Almost a year ago I started a new ritual of escaping to the woods whenever I was feeling out of sorts, overloaded, or too hyper-focused on intellectual pursuits. When I made my first venture out to a local arboretum last May and posted about it on my other blog, I made the wonderful discovery that my brain had a rest, my mind slowed down and I didn’t need to entertain its demand for input or analysis.
I used to escape to the woods as a teenager to get away from problems at home. It was a sanctuary from my troubles. Until last year, I had no idea it still functions as a sanctuary and restores a lot of my depleted energy.
My dear friend had a rather eloquent response:
Your comments about rest for your brain and that your “mind slowed down and [you] DIDN’T need to entertain its demand for input or analysis” brought back to my mind thoughts of Jean-Jacques Rousseau. Rousseau was harangued by his contemporaries and peers. Voltaire was incensed by Rousseau’s expressions, declaring that Rousseau wanted us to go back to walking on all fours. Hume, later in Rousseau’s life, said that Rousseau had become “…plainly mad, after having long been maddish.” There are many more examples…
Dear Jean-Jacques seems to have always had trouble moving in “social circles.” He would likely have been medicated and/or institutionalized had he walked among us in our day and age. His mood swings, ‘paranoia’, affective, and social un-eases begged for some medical ‘assistance’. Yet, according to the man himself, he found solace in his communing with Nature. There were times in his life when the only peace he found was lying on his back, floating in a small boat, in the middle of a lake…listening, looking, smelling, touching, feeling the unconfused, irrefutable, immutable consistency of Nature.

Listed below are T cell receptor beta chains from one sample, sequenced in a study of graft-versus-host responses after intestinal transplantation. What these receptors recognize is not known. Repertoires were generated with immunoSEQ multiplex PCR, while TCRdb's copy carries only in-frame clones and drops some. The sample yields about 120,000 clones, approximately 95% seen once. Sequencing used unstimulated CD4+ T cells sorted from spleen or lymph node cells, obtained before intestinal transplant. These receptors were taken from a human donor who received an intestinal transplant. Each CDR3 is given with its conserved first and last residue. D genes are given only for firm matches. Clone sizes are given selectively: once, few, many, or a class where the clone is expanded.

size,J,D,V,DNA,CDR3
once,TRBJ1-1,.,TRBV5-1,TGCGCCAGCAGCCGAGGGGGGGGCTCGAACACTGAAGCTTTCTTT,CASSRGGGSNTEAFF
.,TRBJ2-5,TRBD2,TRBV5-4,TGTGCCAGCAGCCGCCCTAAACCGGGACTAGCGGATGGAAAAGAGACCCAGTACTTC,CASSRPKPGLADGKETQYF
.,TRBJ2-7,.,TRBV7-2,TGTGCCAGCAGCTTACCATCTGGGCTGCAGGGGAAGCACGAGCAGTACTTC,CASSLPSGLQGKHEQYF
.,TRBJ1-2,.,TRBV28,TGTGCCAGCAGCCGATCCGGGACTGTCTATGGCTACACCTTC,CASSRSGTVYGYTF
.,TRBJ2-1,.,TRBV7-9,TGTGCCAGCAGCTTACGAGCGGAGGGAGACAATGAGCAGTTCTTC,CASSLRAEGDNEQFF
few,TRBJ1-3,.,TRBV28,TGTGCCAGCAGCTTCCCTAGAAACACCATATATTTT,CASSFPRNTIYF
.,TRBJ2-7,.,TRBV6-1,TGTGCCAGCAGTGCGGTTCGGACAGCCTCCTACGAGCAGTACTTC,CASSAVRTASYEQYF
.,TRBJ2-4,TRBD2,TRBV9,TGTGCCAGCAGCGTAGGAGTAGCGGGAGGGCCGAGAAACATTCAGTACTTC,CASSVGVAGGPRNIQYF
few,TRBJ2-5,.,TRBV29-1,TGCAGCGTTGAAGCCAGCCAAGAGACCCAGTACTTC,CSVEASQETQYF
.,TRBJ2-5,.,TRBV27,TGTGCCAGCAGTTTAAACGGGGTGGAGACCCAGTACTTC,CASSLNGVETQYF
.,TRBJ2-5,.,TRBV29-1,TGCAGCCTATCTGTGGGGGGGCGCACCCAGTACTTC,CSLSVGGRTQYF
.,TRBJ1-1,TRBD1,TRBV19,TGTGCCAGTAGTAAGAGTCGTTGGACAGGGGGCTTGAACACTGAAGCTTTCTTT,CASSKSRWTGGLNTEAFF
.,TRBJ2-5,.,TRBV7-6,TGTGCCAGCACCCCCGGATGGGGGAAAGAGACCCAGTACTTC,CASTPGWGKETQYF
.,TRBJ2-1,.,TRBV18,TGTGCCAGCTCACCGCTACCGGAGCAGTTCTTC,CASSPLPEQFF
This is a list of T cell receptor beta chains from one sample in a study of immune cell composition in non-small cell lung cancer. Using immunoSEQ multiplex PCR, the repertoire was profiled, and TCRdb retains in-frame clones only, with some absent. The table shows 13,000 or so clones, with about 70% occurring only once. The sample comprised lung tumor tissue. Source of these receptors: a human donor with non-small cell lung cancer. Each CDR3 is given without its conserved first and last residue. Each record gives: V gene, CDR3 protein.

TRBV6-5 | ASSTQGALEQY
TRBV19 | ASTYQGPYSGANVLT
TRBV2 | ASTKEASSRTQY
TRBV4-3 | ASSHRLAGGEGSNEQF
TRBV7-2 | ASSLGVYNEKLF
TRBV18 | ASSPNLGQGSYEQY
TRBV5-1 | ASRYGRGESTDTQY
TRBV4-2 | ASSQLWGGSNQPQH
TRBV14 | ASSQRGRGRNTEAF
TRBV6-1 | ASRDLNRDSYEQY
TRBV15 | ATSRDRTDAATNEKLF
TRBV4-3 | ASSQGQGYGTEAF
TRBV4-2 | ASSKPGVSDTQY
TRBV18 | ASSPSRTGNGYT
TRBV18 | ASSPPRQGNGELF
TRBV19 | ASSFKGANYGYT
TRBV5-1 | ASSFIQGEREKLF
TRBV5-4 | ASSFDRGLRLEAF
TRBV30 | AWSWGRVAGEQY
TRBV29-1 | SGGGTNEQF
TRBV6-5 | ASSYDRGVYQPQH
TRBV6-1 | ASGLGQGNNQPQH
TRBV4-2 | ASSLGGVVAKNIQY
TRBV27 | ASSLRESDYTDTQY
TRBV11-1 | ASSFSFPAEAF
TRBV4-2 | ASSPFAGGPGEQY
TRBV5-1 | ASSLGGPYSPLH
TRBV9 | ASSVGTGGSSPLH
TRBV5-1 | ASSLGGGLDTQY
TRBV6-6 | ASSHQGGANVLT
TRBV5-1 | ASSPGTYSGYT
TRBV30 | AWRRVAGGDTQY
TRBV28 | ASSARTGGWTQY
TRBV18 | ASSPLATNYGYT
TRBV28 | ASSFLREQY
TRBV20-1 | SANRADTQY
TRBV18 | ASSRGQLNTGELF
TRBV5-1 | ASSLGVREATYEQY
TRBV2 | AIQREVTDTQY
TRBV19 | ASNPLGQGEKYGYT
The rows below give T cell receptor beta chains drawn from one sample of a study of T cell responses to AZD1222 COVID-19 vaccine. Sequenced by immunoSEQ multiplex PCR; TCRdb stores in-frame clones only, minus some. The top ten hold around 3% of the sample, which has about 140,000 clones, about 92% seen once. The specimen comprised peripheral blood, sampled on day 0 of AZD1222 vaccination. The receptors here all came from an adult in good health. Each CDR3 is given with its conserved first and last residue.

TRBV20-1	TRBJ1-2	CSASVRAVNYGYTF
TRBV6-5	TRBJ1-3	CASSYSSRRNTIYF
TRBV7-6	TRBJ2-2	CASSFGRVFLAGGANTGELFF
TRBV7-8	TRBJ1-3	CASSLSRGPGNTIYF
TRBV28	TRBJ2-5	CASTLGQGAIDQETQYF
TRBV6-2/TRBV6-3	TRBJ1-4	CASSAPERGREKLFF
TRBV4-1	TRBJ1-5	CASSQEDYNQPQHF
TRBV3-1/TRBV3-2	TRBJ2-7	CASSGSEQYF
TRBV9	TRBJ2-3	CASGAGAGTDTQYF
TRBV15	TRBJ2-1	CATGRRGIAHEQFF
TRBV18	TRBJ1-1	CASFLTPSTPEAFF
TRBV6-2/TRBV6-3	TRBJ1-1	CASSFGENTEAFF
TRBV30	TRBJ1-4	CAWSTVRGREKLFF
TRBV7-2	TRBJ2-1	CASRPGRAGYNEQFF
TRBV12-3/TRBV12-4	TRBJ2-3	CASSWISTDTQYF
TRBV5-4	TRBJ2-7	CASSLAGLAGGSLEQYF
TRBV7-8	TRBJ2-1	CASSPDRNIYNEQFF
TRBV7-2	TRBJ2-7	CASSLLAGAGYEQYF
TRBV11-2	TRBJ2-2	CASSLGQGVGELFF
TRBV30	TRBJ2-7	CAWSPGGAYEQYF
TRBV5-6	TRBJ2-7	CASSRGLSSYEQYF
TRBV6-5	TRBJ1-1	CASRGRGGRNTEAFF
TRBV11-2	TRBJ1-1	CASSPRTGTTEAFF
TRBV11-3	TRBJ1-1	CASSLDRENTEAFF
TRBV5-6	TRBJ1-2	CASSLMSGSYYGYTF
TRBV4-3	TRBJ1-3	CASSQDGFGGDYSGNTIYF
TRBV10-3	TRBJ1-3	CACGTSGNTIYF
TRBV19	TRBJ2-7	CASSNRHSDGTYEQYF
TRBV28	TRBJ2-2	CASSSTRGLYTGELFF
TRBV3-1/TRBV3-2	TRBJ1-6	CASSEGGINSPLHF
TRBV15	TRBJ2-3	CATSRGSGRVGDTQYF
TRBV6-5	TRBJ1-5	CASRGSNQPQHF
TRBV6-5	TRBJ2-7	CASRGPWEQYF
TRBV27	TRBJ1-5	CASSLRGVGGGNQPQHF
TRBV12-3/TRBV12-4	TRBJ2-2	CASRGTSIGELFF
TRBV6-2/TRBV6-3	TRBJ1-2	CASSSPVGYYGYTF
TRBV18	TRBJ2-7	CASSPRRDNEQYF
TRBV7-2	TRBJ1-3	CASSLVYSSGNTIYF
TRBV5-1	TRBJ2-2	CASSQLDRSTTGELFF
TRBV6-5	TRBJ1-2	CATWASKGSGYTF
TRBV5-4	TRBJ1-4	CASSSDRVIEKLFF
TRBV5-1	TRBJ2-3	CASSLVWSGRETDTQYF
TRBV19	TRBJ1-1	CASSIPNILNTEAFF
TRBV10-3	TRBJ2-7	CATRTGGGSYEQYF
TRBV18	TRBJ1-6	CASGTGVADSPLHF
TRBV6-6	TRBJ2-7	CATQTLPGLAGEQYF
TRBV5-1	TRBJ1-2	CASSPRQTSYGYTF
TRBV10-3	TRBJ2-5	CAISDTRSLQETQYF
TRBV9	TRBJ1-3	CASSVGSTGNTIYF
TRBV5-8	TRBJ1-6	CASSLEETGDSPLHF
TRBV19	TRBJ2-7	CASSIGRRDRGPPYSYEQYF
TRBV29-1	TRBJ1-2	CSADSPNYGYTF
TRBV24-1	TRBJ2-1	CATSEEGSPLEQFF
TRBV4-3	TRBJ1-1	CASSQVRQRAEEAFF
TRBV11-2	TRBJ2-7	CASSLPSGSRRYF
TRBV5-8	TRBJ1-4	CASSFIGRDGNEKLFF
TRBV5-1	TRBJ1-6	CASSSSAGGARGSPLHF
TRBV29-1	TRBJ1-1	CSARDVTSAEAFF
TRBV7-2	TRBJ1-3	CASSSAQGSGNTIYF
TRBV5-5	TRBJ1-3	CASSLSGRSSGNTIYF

Amen to Nature! (And God Bless friends who tolerate mood swings!)
Come walk a while with me at a local nature preserve.
The beginning of our path was lined with Virginia bluebells (Mertensia virginica). Apparently an ‘ephemeral plant’, the bluebells have a quickly fading life cycle – about 6-8 weeks.
I have no idea how this gravity-defying, crooked tree trunk stays up, or why it’s crooked in the first place. It reminds me of me, a little quirky and defiant.
Entering one section of the wetlands.
That’s not a field of grass, but a marsh of reeds…and with my cutie pie looking on.
Virginia bluebells up close. They are pink when ’empty’…
…and blue when filled with nectar.
It’s very, very wet in the wetlands.
My husband said this shot almost looks like a painting. Almost.
Thanks to the keen eye of a fellow flower aficionado, I’m pretty sure this is a Spring Beauty (Claytonia virginica).
Each blossom is approximately the size of a penny.
The entire walk took about 1.5 hours, but it felt much longer…it was so peaceful…and the birds were chirping, trilling, and singing their sweet birdsongs. We saw grackles, American goldfinches, a cardinal, a tiny little ruby-throated hummingbird, and a rose-breasted grosbeak.
It’s not just that going out in Nature is peaceful (even though it is) or that it’s pretty (even though it is), it’s an amazing prescription for modern dis-ease.